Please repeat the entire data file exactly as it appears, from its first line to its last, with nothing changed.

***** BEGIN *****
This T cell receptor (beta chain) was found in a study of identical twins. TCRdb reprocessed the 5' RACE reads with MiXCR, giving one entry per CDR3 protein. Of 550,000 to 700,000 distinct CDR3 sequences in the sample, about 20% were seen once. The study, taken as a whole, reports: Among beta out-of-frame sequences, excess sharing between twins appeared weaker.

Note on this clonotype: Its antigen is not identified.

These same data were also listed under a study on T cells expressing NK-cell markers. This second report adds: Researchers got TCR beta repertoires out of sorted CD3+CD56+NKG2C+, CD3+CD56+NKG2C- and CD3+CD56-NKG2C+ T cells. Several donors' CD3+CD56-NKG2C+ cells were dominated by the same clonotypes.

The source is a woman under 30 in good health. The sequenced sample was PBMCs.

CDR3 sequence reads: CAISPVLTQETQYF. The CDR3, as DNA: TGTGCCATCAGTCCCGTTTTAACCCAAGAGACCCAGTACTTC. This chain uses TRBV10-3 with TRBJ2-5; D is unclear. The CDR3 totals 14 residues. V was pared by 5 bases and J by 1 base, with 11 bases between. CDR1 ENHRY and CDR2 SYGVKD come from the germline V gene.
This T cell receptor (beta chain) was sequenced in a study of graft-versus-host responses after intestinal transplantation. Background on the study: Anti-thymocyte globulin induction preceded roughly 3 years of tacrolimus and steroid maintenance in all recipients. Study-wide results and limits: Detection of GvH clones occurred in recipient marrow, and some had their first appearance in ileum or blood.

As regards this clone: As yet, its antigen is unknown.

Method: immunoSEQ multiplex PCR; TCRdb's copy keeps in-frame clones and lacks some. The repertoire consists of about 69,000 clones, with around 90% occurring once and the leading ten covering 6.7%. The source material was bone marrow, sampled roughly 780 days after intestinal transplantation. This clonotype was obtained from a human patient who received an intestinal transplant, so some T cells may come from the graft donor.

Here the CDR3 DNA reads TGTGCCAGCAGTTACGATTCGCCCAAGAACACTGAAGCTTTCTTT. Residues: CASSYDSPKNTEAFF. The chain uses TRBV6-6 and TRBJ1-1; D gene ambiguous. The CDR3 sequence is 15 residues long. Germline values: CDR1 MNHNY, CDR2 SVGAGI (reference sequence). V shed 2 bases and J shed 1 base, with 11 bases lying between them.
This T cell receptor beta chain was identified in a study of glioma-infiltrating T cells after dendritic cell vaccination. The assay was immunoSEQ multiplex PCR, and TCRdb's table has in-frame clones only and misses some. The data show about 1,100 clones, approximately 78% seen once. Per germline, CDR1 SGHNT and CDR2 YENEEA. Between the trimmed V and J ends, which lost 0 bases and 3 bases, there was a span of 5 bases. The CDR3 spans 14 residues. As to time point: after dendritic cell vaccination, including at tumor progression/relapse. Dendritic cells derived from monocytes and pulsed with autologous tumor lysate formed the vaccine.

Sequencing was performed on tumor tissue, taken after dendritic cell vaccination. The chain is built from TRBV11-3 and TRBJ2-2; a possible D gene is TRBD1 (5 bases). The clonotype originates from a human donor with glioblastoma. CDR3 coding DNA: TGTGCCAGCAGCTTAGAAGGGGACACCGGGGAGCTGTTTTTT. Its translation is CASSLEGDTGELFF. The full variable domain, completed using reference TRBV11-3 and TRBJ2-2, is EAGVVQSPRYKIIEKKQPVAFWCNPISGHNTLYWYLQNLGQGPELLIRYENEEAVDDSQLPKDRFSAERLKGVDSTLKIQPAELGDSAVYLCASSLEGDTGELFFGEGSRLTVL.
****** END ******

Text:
This T cell receptor (beta chain) was found in a study of identical twins. TCRdb reprocessed the 5' RACE reads with MiXCR, giving one entry per CDR3 protein. Of 550,000 to 700,000 distinct CDR3 sequences in the sample, about 20% were seen once. The study, taken as a whole, reports: Among beta out-of-frame sequences, excess sharing between twins appeared weaker.

Note on this clonotype: Its antigen is not identified.

These same data were also listed under a study on T cells expressing NK-cell markers. This second report adds: Researchers got TCR beta repertoires out of sorted CD3+CD56+NKG2C+, CD3+CD56+NKG2C- and CD3+CD56-NKG2C+ T cells. Several donors' CD3+CD56-NKG2C+ cells were dominated by the same clonotypes.

The source is a woman under 30 in good health. The sequenced sample was PBMCs.

CDR3 sequence reads: CAISPVLTQETQYF. The CDR3, as DNA: TGTGCCATCAGTCCCGTTTTAACCCAAGAGACCCAGTACTTC. This chain uses TRBV10-3 with TRBJ2-5; D is unclear. The CDR3 totals 14 residues. V was pared by 5 bases and J by 1 base, with 11 bases between. CDR1 ENHRY and CDR2 SYGVKD come from the germline V gene.
This T cell receptor (beta chain) was sequenced in a study of graft-versus-host responses after intestinal transplantation. Background on the study: Anti-thymocyte globulin induction preceded roughly 3 years of tacrolimus and steroid maintenance in all recipients. Study-wide results and limits: Detection of GvH clones occurred in recipient marrow, and some had their first appearance in ileum or blood.

As regards this clone: As yet, its antigen is unknown.

Method: immunoSEQ multiplex PCR; TCRdb's copy keeps in-frame clones and lacks some. The repertoire consists of about 69,000 clones, with around 90% occurring once and the leading ten covering 6.7%. The source material was bone marrow, sampled roughly 780 days after intestinal transplantation. This clonotype was obtained from a human patient who received an intestinal transplant, so some T cells may come from the graft donor.

Here the CDR3 DNA reads TGTGCCAGCAGTTACGATTCGCCCAAGAACACTGAAGCTTTCTTT. Residues: CASSYDSPKNTEAFF. The chain uses TRBV6-6 and TRBJ1-1; D gene ambiguous. The CDR3 sequence is 15 residues long. Germline values: CDR1 MNHNY, CDR2 SVGAGI (reference sequence). V shed 2 bases and J shed 1 base, with 11 bases lying between them.
This T cell receptor beta chain was identified in a study of glioma-infiltrating T cells after dendritic cell vaccination. The assay was immunoSEQ multiplex PCR, and TCRdb's table has in-frame clones only and misses some. The data show about 1,100 clones, approximately 78% seen once. Per germline, CDR1 SGHNT and CDR2 YENEEA. Between the trimmed V and J ends, which lost 0 bases and 3 bases, there was a span of 5 bases. The CDR3 spans 14 residues. As to time point: after dendritic cell vaccination, including at tumor progression/relapse. Dendritic cells derived from monocytes and pulsed with autologous tumor lysate formed the vaccine.

Sequencing was performed on tumor tissue, taken after dendritic cell vaccination. The chain is built from TRBV11-3 and TRBJ2-2; a possible D gene is TRBD1 (5 bases). The clonotype originates from a human donor with glioblastoma. CDR3 coding DNA: TGTGCCAGCAGCTTAGAAGGGGACACCGGGGAGCTGTTTTTT. Its translation is CASSLEGDTGELFF. The full variable domain, completed using reference TRBV11-3 and TRBJ2-2, is EAGVVQSPRYKIIEKKQPVAFWCNPISGHNTLYWYLQNLGQGPELLIRYENEEAVDDSQLPKDRFSAERLKGVDSTLKIQPAELGDSAVYLCASSLEGDTGELFFGEGSRLTVL.